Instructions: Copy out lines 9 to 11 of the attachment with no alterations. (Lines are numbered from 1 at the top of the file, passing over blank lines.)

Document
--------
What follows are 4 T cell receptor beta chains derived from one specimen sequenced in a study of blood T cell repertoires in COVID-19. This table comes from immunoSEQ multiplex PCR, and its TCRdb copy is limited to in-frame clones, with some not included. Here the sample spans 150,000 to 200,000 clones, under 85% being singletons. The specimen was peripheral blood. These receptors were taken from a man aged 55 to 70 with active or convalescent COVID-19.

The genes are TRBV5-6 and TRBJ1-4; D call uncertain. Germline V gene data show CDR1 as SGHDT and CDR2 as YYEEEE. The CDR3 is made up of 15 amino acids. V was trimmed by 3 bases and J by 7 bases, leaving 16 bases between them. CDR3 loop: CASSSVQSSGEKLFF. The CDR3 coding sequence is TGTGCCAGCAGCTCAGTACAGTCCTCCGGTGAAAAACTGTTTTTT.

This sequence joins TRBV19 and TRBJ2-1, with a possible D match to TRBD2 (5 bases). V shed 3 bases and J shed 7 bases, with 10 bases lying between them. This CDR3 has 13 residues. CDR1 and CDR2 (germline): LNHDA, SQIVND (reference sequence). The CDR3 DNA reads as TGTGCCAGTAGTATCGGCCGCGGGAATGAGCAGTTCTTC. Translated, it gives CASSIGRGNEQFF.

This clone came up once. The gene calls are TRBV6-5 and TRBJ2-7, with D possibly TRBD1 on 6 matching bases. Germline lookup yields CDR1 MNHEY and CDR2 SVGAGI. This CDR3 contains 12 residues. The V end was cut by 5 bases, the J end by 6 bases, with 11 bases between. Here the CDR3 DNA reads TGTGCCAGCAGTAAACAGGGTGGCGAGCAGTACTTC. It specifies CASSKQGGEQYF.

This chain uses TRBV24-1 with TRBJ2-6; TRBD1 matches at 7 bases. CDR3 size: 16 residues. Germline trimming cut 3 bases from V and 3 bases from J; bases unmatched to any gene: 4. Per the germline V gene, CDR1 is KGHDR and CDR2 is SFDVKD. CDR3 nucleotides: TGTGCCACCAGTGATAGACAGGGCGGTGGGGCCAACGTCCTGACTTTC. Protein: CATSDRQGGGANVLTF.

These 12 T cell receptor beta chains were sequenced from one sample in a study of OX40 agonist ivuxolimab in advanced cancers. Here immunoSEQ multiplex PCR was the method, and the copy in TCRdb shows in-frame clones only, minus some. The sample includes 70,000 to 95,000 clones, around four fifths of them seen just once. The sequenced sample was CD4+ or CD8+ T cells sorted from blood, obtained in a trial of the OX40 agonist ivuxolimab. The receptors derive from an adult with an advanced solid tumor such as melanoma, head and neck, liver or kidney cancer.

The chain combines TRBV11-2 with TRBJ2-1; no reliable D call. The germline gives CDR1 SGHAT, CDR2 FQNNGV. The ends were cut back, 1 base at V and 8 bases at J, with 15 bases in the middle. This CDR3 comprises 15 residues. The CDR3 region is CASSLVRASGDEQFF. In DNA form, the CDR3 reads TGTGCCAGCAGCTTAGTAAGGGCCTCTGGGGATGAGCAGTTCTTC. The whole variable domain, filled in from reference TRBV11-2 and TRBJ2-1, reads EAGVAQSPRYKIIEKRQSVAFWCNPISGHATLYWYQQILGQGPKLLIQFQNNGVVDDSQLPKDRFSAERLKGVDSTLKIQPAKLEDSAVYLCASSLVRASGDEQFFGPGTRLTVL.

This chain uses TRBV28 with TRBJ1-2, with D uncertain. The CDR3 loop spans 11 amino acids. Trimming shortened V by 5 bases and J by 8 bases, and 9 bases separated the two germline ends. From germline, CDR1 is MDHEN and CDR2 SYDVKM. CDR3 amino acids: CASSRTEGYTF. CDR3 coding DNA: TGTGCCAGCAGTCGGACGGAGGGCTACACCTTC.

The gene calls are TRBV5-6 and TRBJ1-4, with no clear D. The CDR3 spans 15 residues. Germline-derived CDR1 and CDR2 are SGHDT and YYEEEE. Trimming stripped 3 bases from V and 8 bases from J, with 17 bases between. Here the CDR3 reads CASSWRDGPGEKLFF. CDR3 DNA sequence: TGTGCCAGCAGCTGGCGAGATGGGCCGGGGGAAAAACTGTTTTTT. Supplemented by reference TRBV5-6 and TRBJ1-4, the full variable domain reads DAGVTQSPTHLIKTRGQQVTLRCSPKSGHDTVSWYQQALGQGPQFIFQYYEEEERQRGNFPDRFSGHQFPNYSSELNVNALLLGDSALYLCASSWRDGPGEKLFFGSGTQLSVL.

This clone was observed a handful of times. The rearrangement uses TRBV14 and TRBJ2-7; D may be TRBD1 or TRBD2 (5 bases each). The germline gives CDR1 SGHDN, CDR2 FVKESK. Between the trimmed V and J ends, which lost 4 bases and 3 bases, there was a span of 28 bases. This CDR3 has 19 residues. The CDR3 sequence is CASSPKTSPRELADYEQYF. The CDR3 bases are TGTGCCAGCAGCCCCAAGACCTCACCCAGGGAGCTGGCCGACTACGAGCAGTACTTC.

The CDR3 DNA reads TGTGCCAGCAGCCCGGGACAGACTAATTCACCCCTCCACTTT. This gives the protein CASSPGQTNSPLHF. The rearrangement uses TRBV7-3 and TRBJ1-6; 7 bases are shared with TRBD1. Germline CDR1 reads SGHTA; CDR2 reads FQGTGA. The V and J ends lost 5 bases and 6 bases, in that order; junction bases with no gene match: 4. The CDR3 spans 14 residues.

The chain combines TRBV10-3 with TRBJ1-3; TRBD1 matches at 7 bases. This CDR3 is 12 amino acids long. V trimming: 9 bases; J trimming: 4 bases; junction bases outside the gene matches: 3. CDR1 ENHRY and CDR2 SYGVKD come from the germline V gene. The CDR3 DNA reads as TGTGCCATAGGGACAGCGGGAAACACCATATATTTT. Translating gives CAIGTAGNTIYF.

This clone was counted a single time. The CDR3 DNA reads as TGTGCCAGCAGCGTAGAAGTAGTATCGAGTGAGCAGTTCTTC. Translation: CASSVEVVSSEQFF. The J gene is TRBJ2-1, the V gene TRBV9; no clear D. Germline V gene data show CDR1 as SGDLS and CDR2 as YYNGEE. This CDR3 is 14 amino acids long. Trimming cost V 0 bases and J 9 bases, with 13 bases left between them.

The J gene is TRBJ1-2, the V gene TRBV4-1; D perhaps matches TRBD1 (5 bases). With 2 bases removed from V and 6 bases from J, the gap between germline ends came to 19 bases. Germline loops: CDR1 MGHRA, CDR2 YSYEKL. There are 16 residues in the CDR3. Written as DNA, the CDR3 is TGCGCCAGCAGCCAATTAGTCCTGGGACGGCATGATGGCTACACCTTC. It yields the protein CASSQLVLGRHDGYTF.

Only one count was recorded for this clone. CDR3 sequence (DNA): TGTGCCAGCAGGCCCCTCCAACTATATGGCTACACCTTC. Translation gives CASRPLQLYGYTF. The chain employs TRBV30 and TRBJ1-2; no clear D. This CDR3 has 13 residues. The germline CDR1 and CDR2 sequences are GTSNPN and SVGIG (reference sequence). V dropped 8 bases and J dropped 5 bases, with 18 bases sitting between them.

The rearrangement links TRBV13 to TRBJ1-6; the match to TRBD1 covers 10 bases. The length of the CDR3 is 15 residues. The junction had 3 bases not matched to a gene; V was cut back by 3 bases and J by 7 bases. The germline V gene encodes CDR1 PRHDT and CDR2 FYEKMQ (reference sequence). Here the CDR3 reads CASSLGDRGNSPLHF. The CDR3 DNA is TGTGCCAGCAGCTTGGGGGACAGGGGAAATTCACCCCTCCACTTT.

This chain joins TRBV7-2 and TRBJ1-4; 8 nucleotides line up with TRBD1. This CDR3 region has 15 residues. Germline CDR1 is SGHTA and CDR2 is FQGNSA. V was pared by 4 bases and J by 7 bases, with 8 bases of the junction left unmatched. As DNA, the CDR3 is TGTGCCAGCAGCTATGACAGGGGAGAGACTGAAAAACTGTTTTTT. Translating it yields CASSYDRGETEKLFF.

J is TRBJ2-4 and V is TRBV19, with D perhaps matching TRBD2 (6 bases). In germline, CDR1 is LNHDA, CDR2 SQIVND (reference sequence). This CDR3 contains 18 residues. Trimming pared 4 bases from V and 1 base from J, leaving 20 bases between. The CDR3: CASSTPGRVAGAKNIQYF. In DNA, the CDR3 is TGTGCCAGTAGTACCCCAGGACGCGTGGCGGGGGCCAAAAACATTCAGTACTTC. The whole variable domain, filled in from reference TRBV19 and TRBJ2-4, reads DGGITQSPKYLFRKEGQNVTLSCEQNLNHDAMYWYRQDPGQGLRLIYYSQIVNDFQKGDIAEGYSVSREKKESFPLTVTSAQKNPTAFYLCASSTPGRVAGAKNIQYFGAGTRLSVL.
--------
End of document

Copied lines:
The gene calls are TRBV5-6 and TRBJ1-4, with no clear D. The CDR3 spans 15 residues. Germline-derived CDR1 and CDR2 are SGHDT and YYEEEE. Trimming stripped 3 bases from V and 8 bases from J, with 17 bases between. Here the CDR3 reads CASSWRDGPGEKLFF. CDR3 DNA sequence: TGTGCCAGCAGCTGGCGAGATGGGCCGGGGGAAAAACTGTTTTTT. Supplemented by reference TRBV5-6 and TRBJ1-4, the full variable domain reads DAGVTQSPTHLIKTRGQQVTLRCSPKSGHDTVSWYQQALGQGPQFIFQYYEEEERQRGNFPDRFSGHQFPNYSSELNVNALLLGDSALYLCASSWRDGPGEKLFFGSGTQLSVL.

This clone was observed a handful of times. The rearrangement uses TRBV14 and TRBJ2-7; D may be TRBD1 or TRBD2 (5 bases each). The germline gives CDR1 SGHDN, CDR2 FVKESK. Between the trimmed V and J ends, which lost 4 bases and 3 bases, there was a span of 28 bases. This CDR3 has 19 residues. The CDR3 sequence is CASSPKTSPRELADYEQYF. The CDR3 bases are TGTGCCAGCAGCCCCAAGACCTCACCCAGGGAGCTGGCCGACTACGAGCAGTACTTC.

The CDR3 DNA reads TGTGCCAGCAGCCCGGGACAGACTAATTCACCCCTCCACTTT. This gives the protein CASSPGQTNSPLHF. The rearrangement uses TRBV7-3 and TRBJ1-6; 7 bases are shared with TRBD1. Germline CDR1 reads SGHTA; CDR2 reads FQGTGA. The V and J ends lost 5 bases and 6 bases, in that order; junction bases with no gene match: 4. The CDR3 spans 14 residues.